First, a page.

Amazing. That was one of the best tours of my life. The scheduling was great and the ease of the show; we didn’t have to do much. Also, being around Rihanna and her team was cool. She’s one of the coolest women I’ve ever been around. She’s ultra successful, but really down to earth. They really treated us well on that tour and everybody was welcoming. We would go on their bus to chill. It was a very family type atmosphere.
What was Rihanna’s personality like?
When you talk about being a rockstar, I ain’t seen no one do I like she and all her people does it. The Lauryn Hill gang I was with before are some of the craziest motherfuckers to ever go on tour with (laughs). At that point, I hadn’t ever seen a woman who was young, go out, do what they do, have a great fucking time every night, and then do the show like it ain’t nothing. That show was crazy, too. She had to do a lot (laughs). Just the costume changes alone were a lot. I was like, “Damn, she has to change clothes a lot.” She would kill her show and then live her best life. I was always enamored by that. That was fucking G’d up.
What are some fun things you would do on the road with Cole?
We would go out to malls. We’d go out to casinos. We used to do wild shit. Some tour buses have sliding doors and we would play a game where you’d have to press the sliding door button and you’d have to run from the bunk area to the back, touch the wall, and run back into the main lounge before the doors closed (laughs). We all did his stupid shit. There were moments like that, that you can’t get back. The thing is, it’s not that we did wild and crazy shit, it was that we were turned [up] everywhere. Cole don’t do drugs and shit. At the time, he was drinking, so we would go out and drink and shit. I think what I like about Cole the most was he was like a homie and he liked to go out. I think that’s what bothers him about fame and shit now because he can’t go out and be an unknown rapper anymore. He can’t just go out and enjoy himself.
His performance of “Be Free” on “The David Letterman Show” in 2014 is still one of the best talk show performances. How did the decision come to do that song instead of a single?
He already had “Be Free” and at the time that Mike Brown shit was fresh. The atmosphere was like we could go on there and do the deal, get a band and promote songs. Or we could go and do some meaningful ass shit. He already had that verse about Obama and we were like, “Do that verse on this” and he did it. That was memorable.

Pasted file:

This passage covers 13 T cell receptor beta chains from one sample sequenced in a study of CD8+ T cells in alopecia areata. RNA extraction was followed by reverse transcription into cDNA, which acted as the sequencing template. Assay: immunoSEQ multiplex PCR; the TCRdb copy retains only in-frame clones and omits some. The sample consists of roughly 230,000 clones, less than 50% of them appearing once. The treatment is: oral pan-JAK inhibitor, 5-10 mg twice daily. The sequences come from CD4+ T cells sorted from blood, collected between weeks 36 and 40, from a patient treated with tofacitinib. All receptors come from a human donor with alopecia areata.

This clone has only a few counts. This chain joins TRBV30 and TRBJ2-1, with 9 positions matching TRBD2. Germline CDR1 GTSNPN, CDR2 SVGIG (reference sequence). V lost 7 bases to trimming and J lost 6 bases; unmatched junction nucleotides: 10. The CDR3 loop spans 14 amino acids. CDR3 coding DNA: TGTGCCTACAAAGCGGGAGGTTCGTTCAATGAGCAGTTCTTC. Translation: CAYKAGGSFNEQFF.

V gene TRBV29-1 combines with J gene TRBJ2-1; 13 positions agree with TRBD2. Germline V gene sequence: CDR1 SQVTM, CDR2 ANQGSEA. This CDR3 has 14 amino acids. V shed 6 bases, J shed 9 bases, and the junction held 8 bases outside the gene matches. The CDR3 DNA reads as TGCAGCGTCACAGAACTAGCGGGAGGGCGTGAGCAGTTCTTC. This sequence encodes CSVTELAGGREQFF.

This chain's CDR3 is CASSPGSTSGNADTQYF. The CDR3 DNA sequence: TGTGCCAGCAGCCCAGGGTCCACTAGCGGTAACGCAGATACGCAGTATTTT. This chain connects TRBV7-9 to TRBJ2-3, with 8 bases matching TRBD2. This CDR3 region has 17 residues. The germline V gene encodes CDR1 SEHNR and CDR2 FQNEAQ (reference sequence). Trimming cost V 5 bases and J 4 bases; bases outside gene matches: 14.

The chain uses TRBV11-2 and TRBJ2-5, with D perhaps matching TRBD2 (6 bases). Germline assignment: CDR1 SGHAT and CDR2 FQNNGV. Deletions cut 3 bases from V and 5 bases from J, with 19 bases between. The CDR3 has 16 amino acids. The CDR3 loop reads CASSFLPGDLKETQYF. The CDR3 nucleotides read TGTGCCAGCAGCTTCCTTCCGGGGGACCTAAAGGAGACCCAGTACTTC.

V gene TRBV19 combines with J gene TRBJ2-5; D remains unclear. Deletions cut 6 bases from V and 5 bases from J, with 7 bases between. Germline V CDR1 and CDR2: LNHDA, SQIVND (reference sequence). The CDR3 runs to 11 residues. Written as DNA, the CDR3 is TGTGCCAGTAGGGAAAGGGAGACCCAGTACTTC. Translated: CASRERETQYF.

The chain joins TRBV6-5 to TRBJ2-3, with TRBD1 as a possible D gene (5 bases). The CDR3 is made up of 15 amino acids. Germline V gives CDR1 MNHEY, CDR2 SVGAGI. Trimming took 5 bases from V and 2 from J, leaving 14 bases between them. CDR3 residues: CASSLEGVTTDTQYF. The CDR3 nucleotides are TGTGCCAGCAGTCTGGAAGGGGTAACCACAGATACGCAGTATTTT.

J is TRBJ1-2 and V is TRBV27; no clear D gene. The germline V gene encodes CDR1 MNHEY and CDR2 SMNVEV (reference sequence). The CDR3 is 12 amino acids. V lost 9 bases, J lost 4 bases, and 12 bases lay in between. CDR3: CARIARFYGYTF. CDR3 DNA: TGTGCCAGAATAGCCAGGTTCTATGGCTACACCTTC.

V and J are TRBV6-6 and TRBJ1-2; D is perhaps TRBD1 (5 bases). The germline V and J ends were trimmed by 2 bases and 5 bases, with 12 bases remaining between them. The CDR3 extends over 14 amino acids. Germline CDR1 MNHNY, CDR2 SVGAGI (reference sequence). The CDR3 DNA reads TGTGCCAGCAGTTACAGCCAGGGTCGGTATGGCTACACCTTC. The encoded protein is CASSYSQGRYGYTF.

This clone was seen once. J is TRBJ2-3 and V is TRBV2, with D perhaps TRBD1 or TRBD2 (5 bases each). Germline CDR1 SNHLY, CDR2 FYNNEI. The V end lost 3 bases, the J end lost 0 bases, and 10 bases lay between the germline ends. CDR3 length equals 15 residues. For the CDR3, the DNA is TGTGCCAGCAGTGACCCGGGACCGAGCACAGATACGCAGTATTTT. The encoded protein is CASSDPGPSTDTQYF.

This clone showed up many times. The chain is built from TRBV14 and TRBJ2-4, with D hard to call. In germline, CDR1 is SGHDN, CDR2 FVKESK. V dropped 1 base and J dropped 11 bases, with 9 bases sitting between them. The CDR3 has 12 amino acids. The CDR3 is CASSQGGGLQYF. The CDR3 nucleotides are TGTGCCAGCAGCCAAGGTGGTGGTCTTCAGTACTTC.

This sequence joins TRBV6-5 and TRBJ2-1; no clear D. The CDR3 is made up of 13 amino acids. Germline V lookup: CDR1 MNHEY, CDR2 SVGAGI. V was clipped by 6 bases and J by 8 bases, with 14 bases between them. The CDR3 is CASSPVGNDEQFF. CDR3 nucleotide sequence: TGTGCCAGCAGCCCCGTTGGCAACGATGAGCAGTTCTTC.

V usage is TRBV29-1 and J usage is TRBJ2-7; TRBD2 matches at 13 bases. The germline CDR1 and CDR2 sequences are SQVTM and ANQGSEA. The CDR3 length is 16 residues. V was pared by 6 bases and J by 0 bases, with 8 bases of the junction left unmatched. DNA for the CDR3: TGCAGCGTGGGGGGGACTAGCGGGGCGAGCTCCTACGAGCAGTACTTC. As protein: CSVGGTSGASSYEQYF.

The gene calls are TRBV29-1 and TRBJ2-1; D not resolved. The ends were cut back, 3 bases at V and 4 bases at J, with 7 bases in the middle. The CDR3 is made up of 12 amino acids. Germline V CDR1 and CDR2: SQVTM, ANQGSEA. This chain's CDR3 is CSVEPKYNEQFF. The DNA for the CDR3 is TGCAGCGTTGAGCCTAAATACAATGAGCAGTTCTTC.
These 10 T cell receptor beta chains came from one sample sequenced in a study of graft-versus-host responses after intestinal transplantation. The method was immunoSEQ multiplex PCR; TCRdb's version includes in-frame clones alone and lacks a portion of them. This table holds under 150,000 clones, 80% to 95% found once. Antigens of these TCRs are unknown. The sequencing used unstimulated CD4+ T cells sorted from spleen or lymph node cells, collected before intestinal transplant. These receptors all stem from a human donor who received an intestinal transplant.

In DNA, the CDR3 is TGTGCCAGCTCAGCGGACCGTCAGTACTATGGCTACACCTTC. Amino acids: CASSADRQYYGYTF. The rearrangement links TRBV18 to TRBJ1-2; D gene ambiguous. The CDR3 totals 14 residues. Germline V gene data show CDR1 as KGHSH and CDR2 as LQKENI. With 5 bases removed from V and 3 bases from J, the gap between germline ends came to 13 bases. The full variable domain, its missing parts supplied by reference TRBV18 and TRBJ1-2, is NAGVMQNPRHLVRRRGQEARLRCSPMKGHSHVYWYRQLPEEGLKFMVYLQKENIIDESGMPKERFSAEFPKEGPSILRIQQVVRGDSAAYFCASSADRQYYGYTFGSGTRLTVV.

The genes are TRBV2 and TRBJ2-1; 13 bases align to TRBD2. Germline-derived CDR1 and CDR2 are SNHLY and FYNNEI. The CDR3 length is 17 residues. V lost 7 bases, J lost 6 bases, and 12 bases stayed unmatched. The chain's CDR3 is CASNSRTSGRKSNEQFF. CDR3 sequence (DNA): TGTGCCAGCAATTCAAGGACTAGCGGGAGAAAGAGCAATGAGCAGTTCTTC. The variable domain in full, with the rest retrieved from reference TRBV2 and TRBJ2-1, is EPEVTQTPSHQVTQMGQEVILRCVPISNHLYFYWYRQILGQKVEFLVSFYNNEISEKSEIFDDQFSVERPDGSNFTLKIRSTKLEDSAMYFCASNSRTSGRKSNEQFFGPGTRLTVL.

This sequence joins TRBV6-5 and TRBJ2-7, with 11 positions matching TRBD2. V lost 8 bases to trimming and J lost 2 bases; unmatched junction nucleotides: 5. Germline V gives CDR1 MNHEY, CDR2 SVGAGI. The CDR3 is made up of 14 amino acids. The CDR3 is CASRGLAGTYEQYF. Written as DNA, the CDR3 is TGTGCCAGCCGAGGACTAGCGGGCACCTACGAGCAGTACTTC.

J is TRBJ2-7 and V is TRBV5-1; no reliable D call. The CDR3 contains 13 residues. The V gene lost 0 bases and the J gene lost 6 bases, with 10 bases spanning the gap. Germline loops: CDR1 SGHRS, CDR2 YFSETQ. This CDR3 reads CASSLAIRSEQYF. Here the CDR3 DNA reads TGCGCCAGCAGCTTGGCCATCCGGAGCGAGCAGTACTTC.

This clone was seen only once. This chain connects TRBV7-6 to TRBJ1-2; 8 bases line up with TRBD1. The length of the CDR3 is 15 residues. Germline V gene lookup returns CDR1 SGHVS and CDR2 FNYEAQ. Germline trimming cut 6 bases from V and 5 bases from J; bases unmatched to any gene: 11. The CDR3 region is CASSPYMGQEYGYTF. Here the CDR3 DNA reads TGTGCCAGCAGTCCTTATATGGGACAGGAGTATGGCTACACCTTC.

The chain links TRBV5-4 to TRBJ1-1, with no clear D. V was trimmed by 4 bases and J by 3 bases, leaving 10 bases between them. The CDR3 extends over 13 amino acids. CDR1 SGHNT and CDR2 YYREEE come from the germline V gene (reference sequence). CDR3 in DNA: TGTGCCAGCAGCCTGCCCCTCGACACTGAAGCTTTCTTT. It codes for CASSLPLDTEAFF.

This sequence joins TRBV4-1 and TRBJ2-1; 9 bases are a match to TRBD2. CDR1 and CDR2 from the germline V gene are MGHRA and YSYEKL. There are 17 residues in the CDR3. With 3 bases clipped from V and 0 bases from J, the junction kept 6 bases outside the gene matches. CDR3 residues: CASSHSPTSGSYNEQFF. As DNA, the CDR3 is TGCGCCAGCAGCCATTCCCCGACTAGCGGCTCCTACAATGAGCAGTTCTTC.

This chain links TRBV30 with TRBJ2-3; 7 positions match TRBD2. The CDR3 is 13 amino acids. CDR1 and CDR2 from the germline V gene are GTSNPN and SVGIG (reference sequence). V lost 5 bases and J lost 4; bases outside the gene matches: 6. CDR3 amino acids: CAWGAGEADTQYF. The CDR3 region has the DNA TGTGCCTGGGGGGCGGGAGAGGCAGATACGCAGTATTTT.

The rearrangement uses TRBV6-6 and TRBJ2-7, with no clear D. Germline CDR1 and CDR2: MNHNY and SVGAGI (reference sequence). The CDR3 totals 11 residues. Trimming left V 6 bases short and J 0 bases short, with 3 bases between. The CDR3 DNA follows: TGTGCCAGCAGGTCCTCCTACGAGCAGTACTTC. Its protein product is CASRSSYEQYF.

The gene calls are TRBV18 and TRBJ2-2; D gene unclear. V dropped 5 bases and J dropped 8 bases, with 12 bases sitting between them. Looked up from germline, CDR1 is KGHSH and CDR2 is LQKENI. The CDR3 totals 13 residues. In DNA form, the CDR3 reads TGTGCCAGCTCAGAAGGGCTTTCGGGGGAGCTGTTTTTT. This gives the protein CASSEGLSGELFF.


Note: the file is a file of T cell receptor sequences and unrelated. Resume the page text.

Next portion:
What’s the most memorable show you’ve done with Cole?
It was when we did the “Dollar and a Dream” show in Toronto [on June 26, 2013]. It was pandemonium. There were thousands of people waiting all day trying to get into the show and it’s first-come, first-serve. You had to wait until the show opened up and there was a limited amount tickets out. This shit was fucking pandemonium. The venue could hold 500 people. The ventilation for the air or something wasn’t working and it was hot. It was burning up in that place… There was fog everywhere. My keys and keyboard had condensation on them. We got to about mid-show and everybody’s sweating. My pants are wet because of sweat. It was getting serious out there. I turned to Dummy and he took off his hat and poured water on his head (laughs). It was so crazy it was like hysteria. It was the wildest show ever.
You toured with Ari Lennox and Baby Rose on the “Shea Butter Baby Tour.” What did you learn on that tour?
That was my first tour with me putting up the money to do it myself and I got a crash course on how much touring costs. It wasn’t glamorous. We had a car because our bus situation fell through. We would fly to the city that was far away, and then drive the rest of the way. That was sort of crazy. It was cool to drive through the country.
What was the best show on the tour?
Santa Cruz, CA. I went onstage and it was the best reception I ever had. I had females [I was] fucking with after the show. It was nice (laughs). I knew I was going to be doing songs people didn’t know at all, so I had to think about how to keep a crowd of people who didn’t know me to be interested in me. It was a crash course. It was my first time having to go on tour, have my own story, and not hide behind an artist. It was a crash course in learning how I could interact with people in [a] live setting when the spotlight was on. I wanted to put together something meaningful. Since I was going to be the opener and the only dude, I wanted to promote the imagery of strong African masculinity that’s also creative and vulnerable. I wanted to be as vulnerable as I can be in those moments.